marks. The singers on the stairs began While the minister was saying what to chant softly, “Now, O Lord, let every one agreed to in his heart, — that thy servant depart in peace!” And the their dead friend was a man of large tired faces relaxed from their tense sestature, big in heart as in deed, strong for riousness. Somehow, the crisis of their good, as for evil, — his nephew's thoughts emotion had been reached and passed. kept returning to that glowing, personal Comforted and reassured, the men and matter, what did it all mean to him? women were leaving this house of mournOf course, his uncle had been good to him, ing. An old man, childless, a widower had given him the best kind of an edu- of many years, who had done his work cation and training in his profession ; but successfully in this world, and reaped the now he was about to give him the largest rewards of it, — what can one feel for gift of all, - freedom for his whole life- his death but a solemn sense of mystery time, freedom to do with himself what he and peace! Perhaps to one only, the pleased, freedom first of all to leave this girl hidden behind the lilies and the roses dull, dirty city, to flee to those other parts in the dining-room, was it a matter of of the earth which he knew so well how keen, personal grief. He had left her to enjoy!... The pretty widow beside world, who had stroked her head and him fidgeted. She was exceedingly un kissed her, who had loved her as a father comfortable in the close, stuffy room, and might love her, who had always smiled the minister's skillful words only roused when she had touched him. a wicked sense of irony in her. She On the sidewalk outside the people could have told the reverend doctor a gathered in little knots, speaking in subthing or two about old Powers! She dued tones to one another, luxuriating in threw back her jacket, revealing an at the riotous spring air. Then they moved tractive neck and bust. She had scanned away. After the house was pretty well the faces of most of those in the rooms, emptied, those mourners who had been and, with great rapidity, had cast up in the dining-room appeared, to take carmentally their score with the dead. This riages for the cemetery. Mrs. Phillips handsome young nephew was the only came first, talking to young Jackson Hart. one that counted in her own estimation. She was saying:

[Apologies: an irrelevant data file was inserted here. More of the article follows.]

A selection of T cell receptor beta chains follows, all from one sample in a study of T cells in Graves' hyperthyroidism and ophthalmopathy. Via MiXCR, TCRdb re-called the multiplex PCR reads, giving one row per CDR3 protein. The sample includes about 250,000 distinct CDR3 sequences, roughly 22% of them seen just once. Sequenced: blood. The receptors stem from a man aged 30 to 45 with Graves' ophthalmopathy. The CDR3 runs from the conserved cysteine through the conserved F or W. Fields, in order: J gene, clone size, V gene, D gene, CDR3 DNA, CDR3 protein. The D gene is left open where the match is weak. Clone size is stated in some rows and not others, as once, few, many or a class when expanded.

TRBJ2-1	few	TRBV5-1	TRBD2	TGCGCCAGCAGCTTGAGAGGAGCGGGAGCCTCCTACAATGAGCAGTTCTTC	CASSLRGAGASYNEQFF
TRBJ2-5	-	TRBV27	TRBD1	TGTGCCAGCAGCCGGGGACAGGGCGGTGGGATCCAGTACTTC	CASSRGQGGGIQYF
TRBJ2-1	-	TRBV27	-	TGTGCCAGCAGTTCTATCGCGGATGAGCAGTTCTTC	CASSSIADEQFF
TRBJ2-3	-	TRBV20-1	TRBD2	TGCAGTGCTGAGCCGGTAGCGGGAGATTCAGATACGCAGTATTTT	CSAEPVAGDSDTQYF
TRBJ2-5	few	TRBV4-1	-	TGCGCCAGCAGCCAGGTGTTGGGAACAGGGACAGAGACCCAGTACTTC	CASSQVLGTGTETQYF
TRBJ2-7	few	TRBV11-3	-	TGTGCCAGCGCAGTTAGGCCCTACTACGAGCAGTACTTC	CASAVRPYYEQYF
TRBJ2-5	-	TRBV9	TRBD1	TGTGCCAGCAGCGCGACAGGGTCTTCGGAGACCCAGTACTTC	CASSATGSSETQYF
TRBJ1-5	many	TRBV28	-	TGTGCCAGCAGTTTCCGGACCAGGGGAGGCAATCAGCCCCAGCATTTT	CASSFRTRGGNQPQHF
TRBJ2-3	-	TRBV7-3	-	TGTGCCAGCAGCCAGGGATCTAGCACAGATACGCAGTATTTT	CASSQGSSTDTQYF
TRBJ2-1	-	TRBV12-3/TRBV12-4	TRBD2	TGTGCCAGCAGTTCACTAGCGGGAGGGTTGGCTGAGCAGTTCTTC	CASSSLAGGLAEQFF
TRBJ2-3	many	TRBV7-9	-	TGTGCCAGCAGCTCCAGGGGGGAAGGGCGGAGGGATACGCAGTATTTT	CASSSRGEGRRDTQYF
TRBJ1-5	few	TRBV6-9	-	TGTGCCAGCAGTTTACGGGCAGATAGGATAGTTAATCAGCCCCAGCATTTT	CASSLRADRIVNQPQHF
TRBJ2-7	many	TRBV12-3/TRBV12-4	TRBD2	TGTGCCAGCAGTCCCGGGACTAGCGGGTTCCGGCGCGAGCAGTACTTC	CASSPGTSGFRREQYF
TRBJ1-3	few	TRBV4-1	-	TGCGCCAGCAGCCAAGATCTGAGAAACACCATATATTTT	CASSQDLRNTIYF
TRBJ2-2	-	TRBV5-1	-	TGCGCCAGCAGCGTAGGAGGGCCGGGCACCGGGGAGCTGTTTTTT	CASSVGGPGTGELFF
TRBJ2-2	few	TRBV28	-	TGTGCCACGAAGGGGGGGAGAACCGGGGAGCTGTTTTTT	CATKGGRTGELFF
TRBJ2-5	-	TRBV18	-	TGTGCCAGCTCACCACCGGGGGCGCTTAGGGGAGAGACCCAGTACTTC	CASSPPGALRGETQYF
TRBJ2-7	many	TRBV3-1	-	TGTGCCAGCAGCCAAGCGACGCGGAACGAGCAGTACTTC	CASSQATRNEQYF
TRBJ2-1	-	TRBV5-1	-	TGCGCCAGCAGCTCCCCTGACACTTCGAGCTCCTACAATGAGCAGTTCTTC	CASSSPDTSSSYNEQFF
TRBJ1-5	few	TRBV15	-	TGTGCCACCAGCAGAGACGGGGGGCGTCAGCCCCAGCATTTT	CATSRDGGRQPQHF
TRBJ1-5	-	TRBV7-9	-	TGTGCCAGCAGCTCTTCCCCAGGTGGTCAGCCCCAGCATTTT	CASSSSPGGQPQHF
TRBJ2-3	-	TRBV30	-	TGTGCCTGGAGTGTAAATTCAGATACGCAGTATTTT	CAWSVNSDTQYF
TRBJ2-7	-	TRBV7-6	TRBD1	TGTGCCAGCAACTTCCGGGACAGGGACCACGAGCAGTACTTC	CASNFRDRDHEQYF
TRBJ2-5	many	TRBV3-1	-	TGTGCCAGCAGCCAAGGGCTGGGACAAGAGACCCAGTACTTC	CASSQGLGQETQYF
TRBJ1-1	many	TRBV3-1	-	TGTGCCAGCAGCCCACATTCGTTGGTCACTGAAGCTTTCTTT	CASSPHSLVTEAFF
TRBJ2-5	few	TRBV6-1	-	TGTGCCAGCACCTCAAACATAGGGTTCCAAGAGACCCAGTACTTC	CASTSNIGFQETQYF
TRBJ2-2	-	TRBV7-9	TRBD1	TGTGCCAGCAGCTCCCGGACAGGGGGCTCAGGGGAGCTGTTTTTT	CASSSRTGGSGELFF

“ It was all quite what the dear old